50 Cent: Although Fitty’s hit series Power is in its sixth and final season on Starz, the hip-hop mogul is far from finished with the network. In October 2018, he signed a reported $150 million deal with the pay-cable channel that includes a three-series commitment and a “discretionary fund” for developing projects. According to Power showrunner Courtney A. Kemp, the deal includes a spinoff of the original series that will star Mary J. Blige.
Cardi B: The Bronx-bred MC’s money moves extend well beyond her debut album, Invasion of Privacy. Her “Season 2” collection with online boutique Fashion Nova dropped in May, reportedly taking in $1 million in one day. Her minor but memorable film debut in Hustlers — which grossed $33.2 million in its opening weekend — should lead to more offers, and she and her “Okurrr” catchphrase jazzed up major marketing campaigns for Amazon’s Alexa and Pepsi.
Ice Cube: In April, CBS announced it had inked an exclusive deal to air over 20 hours of Ice Cube’s BIG3 basketball league on its broadcast network (and more than 25 hours on its CBS Sports Network cable channel), where NBA stars compete in three-on-three half-court games. CBS Sports executive vp programming Daniel Weinberg applauds the MC for “working tirelessly” to promote the partnership: “Ice Cube provides a terrific opportunity to create buzz and visibility.”
Joe Budden: Budden’s 2018 partnership with Spotify for his namesake podcast; his YouTube interview series, Pull Up; and his REVOLT show State of the Culture have changed the way fans absorb hip-hop-focused digital media. “These are necessary conversations that our audience cares about, wants to hear more about and ultimately can make their own decisions about,” says Robyn Lattaker-Johnson, REVOLT’s head of content and development.
Killer Mike: The Run the Jewels star gets candid about several topics affecting the black community and the world as a whole in his Netflix docuseries Trigger Warning With Killer Mike, which began its six-episode run in early 2019. Killer Mike says he was given the opportunity to construct the series “without infringement,” allowing for a seamless creative partnership. “This was my first endeavor in TV, but Netflix is a company that I would look forward to doing more cool shit with,” he says.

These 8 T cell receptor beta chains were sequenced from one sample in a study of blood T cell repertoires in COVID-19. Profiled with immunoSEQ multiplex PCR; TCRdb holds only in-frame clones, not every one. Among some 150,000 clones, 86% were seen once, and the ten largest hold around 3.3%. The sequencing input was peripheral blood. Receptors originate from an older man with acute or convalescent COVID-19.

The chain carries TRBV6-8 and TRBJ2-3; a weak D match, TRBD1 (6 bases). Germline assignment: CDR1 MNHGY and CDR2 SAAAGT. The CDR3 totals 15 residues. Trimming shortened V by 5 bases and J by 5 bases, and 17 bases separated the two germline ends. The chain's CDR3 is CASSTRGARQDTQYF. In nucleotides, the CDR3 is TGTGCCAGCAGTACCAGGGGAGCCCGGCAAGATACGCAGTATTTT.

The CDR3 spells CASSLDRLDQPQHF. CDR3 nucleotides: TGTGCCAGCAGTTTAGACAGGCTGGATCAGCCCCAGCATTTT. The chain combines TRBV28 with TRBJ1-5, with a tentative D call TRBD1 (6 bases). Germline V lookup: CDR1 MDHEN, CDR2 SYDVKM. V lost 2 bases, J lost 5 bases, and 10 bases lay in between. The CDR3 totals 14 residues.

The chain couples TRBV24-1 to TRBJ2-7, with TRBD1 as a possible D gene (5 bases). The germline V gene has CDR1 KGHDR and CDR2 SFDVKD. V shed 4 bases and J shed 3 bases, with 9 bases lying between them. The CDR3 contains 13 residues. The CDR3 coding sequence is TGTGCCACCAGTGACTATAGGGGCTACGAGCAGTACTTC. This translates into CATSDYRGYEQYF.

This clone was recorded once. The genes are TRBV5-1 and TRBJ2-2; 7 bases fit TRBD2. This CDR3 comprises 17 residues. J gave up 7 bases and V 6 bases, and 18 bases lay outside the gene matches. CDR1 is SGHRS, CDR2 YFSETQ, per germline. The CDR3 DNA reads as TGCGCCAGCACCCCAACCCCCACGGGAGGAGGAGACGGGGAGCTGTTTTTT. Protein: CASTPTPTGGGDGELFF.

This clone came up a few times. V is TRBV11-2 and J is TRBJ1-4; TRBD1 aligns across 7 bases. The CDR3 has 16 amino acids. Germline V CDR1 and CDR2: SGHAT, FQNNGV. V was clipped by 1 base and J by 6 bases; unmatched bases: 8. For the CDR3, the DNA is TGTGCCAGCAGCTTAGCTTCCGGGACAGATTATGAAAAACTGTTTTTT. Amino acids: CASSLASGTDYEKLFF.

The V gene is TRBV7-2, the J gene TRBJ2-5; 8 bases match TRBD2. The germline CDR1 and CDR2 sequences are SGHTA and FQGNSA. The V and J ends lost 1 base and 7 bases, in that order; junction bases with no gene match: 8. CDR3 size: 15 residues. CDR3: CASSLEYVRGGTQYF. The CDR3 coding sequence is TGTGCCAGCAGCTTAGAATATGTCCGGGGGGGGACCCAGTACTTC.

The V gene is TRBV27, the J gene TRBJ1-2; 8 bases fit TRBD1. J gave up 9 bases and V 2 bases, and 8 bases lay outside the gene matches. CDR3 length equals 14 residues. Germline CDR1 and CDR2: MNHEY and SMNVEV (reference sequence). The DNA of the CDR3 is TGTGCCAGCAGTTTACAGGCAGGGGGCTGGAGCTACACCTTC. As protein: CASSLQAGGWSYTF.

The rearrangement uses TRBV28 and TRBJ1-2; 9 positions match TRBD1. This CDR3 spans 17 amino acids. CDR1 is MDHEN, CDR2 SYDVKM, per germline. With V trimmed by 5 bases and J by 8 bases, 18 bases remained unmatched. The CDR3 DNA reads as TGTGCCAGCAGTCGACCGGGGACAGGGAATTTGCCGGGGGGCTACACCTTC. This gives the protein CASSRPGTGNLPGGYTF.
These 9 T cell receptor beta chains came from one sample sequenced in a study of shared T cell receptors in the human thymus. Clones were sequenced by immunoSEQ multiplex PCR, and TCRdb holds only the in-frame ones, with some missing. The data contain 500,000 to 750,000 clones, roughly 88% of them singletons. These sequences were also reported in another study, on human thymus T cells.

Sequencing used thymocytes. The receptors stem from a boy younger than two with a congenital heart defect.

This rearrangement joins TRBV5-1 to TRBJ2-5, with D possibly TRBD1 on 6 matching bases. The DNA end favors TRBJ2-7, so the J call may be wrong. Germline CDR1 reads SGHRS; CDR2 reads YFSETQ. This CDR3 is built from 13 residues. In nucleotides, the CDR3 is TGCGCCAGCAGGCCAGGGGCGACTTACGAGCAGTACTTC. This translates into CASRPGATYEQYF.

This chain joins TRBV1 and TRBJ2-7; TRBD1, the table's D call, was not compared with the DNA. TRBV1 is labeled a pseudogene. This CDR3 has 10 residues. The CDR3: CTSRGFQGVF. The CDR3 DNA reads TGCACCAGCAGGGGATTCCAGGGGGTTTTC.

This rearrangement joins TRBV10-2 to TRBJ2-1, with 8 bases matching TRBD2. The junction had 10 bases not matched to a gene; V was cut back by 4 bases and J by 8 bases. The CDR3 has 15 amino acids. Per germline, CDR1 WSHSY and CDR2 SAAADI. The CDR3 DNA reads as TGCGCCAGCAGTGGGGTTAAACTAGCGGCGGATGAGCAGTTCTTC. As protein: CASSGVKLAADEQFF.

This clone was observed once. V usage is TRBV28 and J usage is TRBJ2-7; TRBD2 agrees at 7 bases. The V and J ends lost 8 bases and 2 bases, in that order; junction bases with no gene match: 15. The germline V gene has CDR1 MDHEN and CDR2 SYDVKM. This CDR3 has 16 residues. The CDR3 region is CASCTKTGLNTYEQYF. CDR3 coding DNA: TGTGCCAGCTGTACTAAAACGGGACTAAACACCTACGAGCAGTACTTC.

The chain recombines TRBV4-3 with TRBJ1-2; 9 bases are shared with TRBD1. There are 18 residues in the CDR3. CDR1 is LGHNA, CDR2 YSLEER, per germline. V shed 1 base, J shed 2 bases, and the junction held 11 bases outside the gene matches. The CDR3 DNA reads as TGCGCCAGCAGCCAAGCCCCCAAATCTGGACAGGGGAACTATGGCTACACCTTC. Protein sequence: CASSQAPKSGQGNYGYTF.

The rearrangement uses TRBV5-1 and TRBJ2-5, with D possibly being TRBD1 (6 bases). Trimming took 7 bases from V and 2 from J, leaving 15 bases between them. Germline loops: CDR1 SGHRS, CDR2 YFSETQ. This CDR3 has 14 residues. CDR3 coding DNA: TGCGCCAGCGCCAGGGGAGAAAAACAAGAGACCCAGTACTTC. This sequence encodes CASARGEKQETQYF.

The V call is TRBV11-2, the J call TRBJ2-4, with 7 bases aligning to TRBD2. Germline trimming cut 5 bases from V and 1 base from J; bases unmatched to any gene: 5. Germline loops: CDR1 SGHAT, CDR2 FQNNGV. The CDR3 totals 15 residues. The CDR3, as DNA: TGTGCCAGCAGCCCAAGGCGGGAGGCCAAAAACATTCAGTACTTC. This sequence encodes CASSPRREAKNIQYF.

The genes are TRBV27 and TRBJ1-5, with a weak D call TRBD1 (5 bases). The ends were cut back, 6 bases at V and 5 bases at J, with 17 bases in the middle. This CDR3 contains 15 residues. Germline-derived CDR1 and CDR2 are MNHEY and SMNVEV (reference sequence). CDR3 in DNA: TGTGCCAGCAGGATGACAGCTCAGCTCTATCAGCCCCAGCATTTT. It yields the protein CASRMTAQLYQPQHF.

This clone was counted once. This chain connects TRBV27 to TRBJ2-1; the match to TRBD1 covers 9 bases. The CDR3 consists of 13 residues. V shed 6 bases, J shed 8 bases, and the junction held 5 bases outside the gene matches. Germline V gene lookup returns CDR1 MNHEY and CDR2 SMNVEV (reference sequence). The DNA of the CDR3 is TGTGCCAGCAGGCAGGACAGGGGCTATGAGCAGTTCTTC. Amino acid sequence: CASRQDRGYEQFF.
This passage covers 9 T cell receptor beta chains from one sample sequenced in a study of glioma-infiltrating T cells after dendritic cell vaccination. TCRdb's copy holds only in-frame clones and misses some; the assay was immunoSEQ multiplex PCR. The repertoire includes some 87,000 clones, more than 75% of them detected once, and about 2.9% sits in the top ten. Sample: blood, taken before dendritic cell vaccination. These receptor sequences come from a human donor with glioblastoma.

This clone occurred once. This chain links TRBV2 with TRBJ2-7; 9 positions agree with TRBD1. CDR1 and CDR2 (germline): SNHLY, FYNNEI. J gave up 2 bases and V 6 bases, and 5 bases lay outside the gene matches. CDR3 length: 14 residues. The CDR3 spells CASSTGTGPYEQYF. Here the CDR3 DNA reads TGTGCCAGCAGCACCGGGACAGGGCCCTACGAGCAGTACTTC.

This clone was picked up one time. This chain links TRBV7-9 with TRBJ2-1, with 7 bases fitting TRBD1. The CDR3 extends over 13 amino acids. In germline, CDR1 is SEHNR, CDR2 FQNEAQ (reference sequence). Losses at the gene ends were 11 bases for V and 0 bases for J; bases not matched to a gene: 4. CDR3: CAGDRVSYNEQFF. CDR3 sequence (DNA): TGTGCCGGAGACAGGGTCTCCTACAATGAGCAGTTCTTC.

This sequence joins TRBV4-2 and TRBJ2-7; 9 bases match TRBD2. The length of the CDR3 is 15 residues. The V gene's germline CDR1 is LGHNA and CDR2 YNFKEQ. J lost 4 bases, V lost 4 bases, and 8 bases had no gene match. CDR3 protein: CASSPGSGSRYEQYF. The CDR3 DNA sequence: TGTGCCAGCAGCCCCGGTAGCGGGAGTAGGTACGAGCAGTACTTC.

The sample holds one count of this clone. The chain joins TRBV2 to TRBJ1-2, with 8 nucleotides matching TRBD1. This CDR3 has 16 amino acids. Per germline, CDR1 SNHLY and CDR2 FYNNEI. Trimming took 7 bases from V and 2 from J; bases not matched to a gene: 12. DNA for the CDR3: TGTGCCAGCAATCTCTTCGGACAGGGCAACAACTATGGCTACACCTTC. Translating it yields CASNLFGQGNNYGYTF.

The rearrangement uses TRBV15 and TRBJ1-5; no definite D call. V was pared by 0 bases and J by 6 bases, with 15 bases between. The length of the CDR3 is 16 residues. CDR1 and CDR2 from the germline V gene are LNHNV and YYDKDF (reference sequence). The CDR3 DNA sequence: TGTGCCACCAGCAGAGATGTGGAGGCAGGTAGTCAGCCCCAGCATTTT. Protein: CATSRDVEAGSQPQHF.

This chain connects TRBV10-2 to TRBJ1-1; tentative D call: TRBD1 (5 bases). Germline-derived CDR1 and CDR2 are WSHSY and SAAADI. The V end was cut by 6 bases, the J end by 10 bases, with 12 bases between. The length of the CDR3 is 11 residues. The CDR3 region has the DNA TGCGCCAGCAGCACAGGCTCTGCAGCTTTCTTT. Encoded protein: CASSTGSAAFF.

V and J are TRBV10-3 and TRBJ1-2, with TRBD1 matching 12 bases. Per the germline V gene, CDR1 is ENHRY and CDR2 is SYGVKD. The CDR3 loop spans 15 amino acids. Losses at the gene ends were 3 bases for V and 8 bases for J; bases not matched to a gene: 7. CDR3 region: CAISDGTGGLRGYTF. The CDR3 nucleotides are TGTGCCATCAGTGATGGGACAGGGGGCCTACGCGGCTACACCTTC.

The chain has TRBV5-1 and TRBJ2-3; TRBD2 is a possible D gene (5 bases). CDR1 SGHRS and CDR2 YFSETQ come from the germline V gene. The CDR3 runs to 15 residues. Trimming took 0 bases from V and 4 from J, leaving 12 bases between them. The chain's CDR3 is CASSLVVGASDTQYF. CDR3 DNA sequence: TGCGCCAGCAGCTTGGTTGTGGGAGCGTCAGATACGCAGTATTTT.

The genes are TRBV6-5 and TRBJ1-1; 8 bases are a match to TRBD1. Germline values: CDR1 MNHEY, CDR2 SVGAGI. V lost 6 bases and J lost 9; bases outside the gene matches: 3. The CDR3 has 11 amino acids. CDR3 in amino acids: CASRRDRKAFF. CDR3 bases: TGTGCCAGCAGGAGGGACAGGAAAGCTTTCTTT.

Nas: Outside of his vaunted skills on the mic, the Queens native is proving to be a top-notch businessman. In January, Viacom spent $340 million to acquire the Nas-backed streaming platform Pluto TV. The rapper also has invested in such companies as Lyft, Genius and SeatGeek throughout the years. In August, his label Mass Appeal, along with Universal Music Group, announced the launch of Mass Appeal India and signed DIVINE as its first act.
Nicki Minaj: Minaj may be retiring from music, but she’s just getting started in fashion. In September, she announced her Fendi Prints On collaboration with the luxury brand. The 127-piece collection — named after a lyric in her song “Chun-Li” — will hit stores in October and feature clothing and accessories for women, men and children. (Prices will range from $220 to $12,200.) Minaj has said the women’s line will showcase curves in an effort to promote body positivity.
N.O.R.E.: REVOLT, Tidal and Mass Appeal connected for a multiplatform partnership with N.O.R.E. and DJ EFN involving their popular Drink Champs podcast. In August, those media outlets began offering exclusive content from the show, which features hip-hop luminaries candidly discussing their careers. “N.O.R.E. is a big proponent of having fun, and the show just exudes that,” says Roc-A-Fella co-founder Kareem “Biggs” Burke, who was instrumental in the merger.
Rihanna: In May, RiRi and LVMH Moët Hennessy announced they had partnered on a Fenty fashion label in which the luxury-brand conglomerate will invest a reported $30 million. The deal adds another facet to Rihanna’s fashion empire, which began with her inclusivity-driven Fenty Beauty makeup collection and Fenty Savage lingerie line. The Barbadian mogul also has been in the studio recording her much-anticipated next album.
Travis Scott: Scott’s Air Jordan 33 NRG sneaker dropped in February, the latest in a collaboration with Nike that began in 2017. In March, he wrapped his Astroworld — Wish You Were Here Tour, which grossed $58.7 million in North America. The creative process that led to his Grammy-nominated Astroworld album was depicted in Scott’s August Netflix doc Look Mom I Can Fly, and his second Astroworld Festival is slated for later this year.